LAS VEGAS — The Bureau of Land Management has suffered two defeats in federal court in recent weeks. One judge ordered BLM to make public the names of ranchers who lease public land for grazing, something BLM didn’t want to do. A second judge struck down a BLM plan to severely limit public input into how public lands are managed.
Anyone who knows anything about Wild Horses and Burros has heard the recent news that Madeleine Pickens has reported to garner agreement from the Bureau of Land Management (BLM) to move 1,000 captive wild horses from long term holding to an “Eco-Sanctuary” environment with the remaining 38,000+ to follow. Ms. Pickens should be applauded for her efforts but while she moves 1,000 altered Wild Horses to private land the BLM will strip from public land several thousand more and put them behind bars. Doesn’t speak highly of the BLM’s level of commitment to a solution, does it?
On September 13, 2010, the District Court of Idaho granted Advocates for the West a victory in an important case under the Freedom of Information Act (FOIA), and ordered the Bureau of Land Management (BLM) to disclose to the public basic information on its grazing program – including the names of livestock permittees authorized to grazing the public lands.
From the highway it is a beautiful sight. A giant blue lake, with greenery all around and the desert mountains behind it in the stark blue summer sky. Its hard to take your eyes off of the scenery, so be careful driving. Far off in the distance you can barely make out some moving dots next to the lake. They are easily mistaken for a large herd of cows, many blacks and some whites and greys. But they are definitely not cows, they are a most magnificent herd of wild and free roaming horses living in a most spectacular peace of nature, still untouched by man.
Wild horse advocates are asking the federal government to investigate allegations that the Bureau of Land Management sent 172 Nevada mustangs to an auction attended by “slaughter buyers” in July.
Clare Major, of the New York Times, caught on video BLM Wild Horse Stampede contractor Dave Cattoor discussing with his company and BLM personnel the process of killing a horse, that his firm would injure, and how to hide it and dispose of it in such a manner that the public and press would not see it or become aware of the incident. How sweet is that?
(In My Humble Opinion) by R.T. Fitch ~ author of “Straight from the Horse’s Heart” A Turning Point in Wild Horse Advocacy It was a year ago today, September 7th, that myself, Terry, Ginger Kathrens, Makendra Silverman, Ann Evans, Pam and Tom Nickoles, Carol Walker, Elyse Gardner, Sandy […]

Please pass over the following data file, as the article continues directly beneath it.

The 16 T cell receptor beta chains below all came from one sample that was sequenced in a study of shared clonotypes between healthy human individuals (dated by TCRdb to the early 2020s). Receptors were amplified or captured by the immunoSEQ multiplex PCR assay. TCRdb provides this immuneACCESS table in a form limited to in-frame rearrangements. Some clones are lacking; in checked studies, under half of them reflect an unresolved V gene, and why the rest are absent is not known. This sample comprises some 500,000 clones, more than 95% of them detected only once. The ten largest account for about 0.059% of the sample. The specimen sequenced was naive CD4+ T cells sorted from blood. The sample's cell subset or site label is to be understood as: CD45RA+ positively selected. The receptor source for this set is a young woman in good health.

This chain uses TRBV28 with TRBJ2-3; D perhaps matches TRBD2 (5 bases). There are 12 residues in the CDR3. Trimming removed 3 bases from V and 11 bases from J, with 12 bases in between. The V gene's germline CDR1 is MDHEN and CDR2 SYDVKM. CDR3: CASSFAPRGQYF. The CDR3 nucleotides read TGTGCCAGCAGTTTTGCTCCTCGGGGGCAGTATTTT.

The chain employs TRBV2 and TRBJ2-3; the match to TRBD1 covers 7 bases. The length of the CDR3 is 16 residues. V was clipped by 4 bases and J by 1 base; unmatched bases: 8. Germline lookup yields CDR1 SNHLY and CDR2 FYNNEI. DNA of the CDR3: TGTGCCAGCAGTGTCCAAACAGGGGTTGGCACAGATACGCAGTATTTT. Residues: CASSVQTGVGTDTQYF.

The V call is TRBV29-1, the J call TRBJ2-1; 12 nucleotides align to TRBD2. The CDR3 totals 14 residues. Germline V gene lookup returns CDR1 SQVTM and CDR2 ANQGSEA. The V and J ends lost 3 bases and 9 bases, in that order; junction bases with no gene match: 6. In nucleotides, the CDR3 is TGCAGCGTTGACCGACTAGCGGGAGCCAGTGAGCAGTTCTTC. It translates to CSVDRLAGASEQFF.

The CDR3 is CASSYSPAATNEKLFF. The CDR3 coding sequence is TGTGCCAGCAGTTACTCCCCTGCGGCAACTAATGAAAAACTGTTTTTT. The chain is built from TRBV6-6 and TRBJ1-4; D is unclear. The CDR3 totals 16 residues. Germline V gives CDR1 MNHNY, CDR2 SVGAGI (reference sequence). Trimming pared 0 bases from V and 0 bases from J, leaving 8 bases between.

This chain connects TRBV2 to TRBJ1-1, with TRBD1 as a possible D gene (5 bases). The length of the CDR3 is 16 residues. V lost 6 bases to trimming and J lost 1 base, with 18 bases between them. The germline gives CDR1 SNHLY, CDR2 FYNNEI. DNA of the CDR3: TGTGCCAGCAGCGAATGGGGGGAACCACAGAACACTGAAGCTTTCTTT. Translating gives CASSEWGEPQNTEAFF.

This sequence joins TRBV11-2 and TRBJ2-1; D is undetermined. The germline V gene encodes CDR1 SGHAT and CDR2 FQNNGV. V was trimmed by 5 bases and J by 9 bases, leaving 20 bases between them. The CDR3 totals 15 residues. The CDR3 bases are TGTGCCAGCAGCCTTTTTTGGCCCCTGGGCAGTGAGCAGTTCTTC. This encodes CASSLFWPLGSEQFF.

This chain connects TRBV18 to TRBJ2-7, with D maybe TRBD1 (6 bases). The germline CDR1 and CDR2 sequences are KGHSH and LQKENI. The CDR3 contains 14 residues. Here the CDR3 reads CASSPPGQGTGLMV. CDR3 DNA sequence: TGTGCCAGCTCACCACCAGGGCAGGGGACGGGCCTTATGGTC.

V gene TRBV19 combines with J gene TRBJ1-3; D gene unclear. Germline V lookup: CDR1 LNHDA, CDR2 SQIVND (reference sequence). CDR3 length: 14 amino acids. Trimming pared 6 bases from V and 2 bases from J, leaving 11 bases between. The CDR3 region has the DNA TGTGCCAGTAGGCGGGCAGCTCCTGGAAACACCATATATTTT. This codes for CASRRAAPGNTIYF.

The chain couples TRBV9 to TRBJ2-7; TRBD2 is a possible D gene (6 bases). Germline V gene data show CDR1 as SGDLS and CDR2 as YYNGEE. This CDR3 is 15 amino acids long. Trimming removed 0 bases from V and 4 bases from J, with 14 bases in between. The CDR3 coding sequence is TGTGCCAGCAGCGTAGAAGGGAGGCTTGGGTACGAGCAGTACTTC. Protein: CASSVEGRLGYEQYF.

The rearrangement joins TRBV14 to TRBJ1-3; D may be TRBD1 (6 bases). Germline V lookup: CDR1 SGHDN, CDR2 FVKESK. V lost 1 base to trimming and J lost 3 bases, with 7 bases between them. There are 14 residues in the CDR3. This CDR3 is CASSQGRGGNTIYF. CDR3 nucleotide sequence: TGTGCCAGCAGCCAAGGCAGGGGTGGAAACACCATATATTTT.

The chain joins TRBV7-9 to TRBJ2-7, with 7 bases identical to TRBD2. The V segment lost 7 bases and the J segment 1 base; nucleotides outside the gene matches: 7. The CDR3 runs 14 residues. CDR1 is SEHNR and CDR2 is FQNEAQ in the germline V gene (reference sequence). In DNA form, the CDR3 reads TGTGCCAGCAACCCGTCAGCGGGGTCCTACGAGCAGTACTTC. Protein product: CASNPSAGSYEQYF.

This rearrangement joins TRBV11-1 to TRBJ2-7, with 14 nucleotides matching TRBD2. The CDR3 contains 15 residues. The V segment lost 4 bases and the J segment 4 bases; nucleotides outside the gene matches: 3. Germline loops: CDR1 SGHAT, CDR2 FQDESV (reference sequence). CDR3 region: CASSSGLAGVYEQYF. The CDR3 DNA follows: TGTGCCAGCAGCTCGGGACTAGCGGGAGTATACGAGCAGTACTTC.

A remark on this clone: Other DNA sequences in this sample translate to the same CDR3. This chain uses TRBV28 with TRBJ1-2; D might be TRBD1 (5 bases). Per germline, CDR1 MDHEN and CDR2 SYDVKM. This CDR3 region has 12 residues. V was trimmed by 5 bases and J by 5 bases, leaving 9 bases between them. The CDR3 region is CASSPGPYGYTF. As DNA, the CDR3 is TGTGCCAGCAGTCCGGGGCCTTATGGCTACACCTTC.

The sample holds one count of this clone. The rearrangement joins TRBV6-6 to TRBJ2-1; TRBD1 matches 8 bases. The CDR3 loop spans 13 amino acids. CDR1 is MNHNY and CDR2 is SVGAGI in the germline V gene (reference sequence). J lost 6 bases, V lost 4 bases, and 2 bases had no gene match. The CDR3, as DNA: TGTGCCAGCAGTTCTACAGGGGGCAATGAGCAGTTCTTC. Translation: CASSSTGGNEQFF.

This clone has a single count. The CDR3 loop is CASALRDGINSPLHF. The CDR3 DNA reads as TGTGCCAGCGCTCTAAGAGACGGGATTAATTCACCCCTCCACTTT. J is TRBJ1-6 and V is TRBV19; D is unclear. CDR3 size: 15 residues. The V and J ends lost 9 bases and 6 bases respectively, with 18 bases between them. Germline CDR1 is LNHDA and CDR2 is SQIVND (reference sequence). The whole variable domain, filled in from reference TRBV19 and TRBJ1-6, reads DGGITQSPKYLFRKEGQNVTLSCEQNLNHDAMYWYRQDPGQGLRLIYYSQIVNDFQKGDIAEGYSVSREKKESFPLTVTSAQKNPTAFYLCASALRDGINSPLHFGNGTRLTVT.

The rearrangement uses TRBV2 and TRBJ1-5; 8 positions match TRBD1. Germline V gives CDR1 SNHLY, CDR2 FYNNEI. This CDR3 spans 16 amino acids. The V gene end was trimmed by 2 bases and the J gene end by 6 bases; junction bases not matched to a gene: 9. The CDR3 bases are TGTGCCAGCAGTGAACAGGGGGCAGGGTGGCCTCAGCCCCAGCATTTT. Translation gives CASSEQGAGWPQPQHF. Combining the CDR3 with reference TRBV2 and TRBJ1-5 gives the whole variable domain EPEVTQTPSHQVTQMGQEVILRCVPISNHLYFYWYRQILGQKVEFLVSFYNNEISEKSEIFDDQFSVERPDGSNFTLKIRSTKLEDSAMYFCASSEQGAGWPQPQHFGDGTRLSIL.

It’s rare that I either have the time or the inclination to personally respond to individuals who take issue with what we publish and question the depth of our convictions. Most assaults come from phony email addresses and are only meant to damage or demean with four letter words used in rants; so it goes for the opposition. But today I received an email from a woman who claims to be the wife of one of the “ranchers” who set upon the female observers, last week, at the Twin Peaks debacle. Being that I was there, listened, recorded, photographed and elected to disengage during the conversation I feel that it is necessary to respond to this individual, who will be known as “Linda” during this conversation.
TWIN PEAKS, CA (Horseback) – A heavy, armed police presence protected America and the Federal Bureau of Land Management wild horse stampede contractor from four journalists and no anti-BLM activists at the “gather” held today at Twin Peaks, according to Horseback Magazine’s R.T. Fitch at the site. There were two reporters and a photographer representing the Texas based magazine, as well as a videographer working for the New York Times, a paper which was provided unfettered access earlier this week while other media organizations and citizen observers were kept at bay.
It happened just like clockwork, the timing was excellent. There had been no local “Ranchers” to speak of at the Twin Peaks roundup the day before, but today was different. There was a reporter from the New York Times on hand with a photographer documenting the carefully orchestrated “gather” and for the grand finale, wild horse advocates were on the menu.